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Re^4: Is PerlMonks relevant for one's Perl marketability?

by sundialsvc4 (Monsignor)
on Sep 10, 2012 at 04:14 UTC ( #992664=note: print w/ replies, xml ) Need Help??


in reply to Re^3: Is PerlMonks relevant for one's Perl marketability?
in thread Is PerlMonks relevant for one's Perl marketability?

If that is a true metric, Mom, it sure-as-heck surprises me to hear it.   Although the user group of Perl is huge ...

Nevertheless ... one more thing must be said about PerlMonks:   I have never been around any group of software professionals who knew more about so many things, and were instantly willing and able to help.   You can just put your ear to the ground and listen to some of the conversations that pass through here every week and learn a lot.   You won’t encounter any fanboi’s around here ... they know their stuff.   You can ask a question and get a thorough answer to it in, like, fifteen minutes or so.


Comment on Re^4: Is PerlMonks relevant for one's Perl marketability?
Re^5: Is PerlMonks relevant for one's Perl marketability?
by DrHyde (Prior) on Sep 10, 2012 at 10:33 UTC
    There's an interesting sequence in this presentation that Michael Schwern gave at YAPC::NA 2012, starting at 16:55, showing that "the community" is only a small proportion of even the users that the community *knows* about (of the people I've worked with well under half are in the community, and well under half of those use perlmonks), and that the users that we know about are only a small proportion of actual users.
Re^6: Is PerlMonks relevant for one's Perl marketability?
by Your Mother (Canon) on Sep 10, 2012 at 13:15 UTC

    I agree about the value of the site, or I wouldn't be here. There is at least a million hackers/sysadmins of whatever variety that sling Perl at least some of the time. This site is something like 120,000th most visited site in the world right now (and this is a big gain over what it was a few months ago; not sure where the spike originates though the historical traffic is pretty spiky overall). I've worked with a couple dozen Perl hackers in the last decade and only one of them is a current/active monk and many were unaware of the site's existence.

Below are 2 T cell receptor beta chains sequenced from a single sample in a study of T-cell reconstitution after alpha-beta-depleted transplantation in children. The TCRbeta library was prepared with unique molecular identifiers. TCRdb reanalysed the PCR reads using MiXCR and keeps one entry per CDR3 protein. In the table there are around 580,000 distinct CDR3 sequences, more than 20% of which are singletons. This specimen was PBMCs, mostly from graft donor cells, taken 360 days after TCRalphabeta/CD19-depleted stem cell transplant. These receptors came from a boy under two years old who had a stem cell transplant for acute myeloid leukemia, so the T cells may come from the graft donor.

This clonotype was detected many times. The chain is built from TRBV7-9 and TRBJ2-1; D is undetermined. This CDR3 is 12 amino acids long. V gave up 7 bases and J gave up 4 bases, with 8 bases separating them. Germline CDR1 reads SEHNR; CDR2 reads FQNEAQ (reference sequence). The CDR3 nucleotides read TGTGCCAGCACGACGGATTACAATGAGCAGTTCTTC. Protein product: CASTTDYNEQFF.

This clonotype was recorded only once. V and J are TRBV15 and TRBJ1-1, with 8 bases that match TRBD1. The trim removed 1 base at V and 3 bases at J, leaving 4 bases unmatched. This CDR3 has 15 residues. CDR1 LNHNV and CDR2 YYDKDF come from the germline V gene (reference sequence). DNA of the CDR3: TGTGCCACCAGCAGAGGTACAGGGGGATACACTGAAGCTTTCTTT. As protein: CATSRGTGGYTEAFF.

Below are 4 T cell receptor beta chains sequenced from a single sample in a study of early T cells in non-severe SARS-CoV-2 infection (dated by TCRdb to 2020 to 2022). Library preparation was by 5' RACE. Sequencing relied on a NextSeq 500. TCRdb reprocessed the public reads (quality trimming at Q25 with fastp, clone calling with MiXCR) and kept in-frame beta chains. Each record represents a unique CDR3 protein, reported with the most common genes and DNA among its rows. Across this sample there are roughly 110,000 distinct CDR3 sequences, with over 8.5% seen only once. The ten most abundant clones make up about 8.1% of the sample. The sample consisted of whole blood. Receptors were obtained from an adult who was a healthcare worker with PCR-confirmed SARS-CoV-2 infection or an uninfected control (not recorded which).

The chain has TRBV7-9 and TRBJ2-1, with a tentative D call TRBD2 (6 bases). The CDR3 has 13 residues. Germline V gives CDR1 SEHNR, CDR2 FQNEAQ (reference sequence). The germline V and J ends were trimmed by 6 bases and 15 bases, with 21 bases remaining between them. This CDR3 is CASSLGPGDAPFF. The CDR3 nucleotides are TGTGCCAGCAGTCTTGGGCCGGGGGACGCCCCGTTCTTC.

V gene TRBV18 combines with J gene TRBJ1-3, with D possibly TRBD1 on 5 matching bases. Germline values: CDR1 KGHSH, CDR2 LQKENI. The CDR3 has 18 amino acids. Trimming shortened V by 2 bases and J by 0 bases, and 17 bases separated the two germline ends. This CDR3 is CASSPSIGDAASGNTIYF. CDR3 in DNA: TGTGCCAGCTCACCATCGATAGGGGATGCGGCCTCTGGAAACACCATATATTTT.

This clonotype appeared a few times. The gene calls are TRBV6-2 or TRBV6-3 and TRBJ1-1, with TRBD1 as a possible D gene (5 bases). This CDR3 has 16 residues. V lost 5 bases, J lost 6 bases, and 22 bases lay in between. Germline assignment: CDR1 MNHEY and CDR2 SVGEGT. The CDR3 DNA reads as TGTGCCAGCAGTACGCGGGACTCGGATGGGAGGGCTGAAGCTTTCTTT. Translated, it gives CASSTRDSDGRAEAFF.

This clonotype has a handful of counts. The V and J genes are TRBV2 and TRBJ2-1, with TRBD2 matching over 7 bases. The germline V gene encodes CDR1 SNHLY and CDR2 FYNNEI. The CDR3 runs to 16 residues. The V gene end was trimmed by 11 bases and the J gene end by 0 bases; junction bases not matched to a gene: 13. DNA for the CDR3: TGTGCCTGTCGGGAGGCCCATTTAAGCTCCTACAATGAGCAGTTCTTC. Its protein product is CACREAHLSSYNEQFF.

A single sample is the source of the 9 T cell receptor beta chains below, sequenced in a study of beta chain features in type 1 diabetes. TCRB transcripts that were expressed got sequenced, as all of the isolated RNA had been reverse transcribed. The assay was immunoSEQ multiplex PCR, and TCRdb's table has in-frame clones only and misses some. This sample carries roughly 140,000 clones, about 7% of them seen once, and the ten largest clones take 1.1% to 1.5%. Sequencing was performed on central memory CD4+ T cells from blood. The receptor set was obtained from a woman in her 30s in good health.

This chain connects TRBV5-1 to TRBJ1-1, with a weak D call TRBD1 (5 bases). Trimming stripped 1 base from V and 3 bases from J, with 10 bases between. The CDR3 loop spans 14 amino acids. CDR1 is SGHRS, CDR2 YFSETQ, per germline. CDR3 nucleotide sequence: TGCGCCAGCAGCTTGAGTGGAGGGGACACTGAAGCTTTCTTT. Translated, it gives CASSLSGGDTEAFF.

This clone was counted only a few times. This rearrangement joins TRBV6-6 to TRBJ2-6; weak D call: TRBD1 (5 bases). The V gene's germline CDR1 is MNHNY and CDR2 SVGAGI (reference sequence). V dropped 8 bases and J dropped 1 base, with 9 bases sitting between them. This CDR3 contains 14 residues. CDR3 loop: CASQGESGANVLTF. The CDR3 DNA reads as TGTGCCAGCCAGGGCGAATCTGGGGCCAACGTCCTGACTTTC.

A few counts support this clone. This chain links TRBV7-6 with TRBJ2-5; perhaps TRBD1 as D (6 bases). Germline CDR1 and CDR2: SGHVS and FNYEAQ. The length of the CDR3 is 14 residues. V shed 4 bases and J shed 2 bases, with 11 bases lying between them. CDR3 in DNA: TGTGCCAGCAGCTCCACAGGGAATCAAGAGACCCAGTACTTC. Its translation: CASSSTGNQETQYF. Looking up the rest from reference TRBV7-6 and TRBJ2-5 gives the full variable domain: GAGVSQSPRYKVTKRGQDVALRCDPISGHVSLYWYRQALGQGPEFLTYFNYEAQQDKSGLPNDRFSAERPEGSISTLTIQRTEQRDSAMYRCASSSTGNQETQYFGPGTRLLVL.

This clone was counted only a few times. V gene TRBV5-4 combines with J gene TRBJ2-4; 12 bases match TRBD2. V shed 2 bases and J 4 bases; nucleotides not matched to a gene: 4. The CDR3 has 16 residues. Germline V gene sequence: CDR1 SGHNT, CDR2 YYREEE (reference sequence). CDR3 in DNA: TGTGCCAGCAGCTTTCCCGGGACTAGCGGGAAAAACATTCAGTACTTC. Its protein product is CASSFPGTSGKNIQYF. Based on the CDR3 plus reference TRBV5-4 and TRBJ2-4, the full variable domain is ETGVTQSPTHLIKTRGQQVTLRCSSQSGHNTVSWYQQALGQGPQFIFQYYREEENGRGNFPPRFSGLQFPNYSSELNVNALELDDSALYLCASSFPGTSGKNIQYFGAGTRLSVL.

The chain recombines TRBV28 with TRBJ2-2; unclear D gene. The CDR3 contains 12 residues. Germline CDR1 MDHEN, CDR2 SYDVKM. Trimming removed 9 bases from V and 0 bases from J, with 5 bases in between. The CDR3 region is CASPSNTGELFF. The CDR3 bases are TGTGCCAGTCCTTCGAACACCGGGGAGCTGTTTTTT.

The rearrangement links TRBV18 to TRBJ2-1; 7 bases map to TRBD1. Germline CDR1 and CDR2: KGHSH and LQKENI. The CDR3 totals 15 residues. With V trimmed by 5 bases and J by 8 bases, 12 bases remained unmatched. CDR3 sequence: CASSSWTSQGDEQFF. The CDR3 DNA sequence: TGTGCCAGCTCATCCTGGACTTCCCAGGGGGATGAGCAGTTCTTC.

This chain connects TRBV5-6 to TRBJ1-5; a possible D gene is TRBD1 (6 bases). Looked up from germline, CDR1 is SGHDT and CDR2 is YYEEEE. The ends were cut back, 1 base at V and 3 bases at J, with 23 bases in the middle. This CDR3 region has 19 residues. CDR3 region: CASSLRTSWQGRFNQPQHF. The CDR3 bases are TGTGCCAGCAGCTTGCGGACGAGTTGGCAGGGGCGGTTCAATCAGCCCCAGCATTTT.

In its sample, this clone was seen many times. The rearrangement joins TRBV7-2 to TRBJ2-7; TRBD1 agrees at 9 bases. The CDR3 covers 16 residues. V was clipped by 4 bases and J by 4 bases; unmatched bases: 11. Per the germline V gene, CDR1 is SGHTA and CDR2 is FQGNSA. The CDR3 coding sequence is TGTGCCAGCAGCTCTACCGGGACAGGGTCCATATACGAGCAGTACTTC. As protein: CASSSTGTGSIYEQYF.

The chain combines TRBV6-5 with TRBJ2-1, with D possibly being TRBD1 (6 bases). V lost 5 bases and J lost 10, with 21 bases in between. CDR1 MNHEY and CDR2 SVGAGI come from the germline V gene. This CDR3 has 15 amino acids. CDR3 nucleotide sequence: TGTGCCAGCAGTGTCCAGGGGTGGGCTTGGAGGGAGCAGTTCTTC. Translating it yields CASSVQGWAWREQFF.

Update: HURRRR… meant to reply to Re^4: Is PerlMonks relevant for one's Perl marketability?

      Whilst I agree that any expectation that the membership here is anything more than a small percentage of the Perl programmers (as opposed to users for whom the percentage would probably be immeasurable :) around the world, is naive; I think your most visited stats are maybe suspect.

      I guess it depends on who's numbers you believe; but also what they choose to measure.

      For example, by one particular supplier, perlmonks.com is below the 10 millionth globally, but by the same supplier, perlmonks.org is in the top 20,000.

      Lies & damned lies aside, it'd be interesting to see an aggregate score.

      First time I ever looked at such statistics. For all the billions of websites, the vast majority must get precious little traffic.


      With the rise and rise of 'Social' network sites: 'Computers are making people easier to use everyday'
      Examine what is said, not who speaks -- Silence betokens consent -- Love the truth but pardon error.
      "Science is about questioning the status quo. Questioning authority".
      In the absence of evidence, opinion is indistinguishable from prejudice.

      RIP Neil Armstrong

        Alexa's stats are mostly based on a proprietary plugin so the data are crap. :| I was going by Quantcast which, in my experience as a webmaster using it and comparing it to logs, is quite reliable (/ in the ball-park). quantcast.com/perlmonks.org

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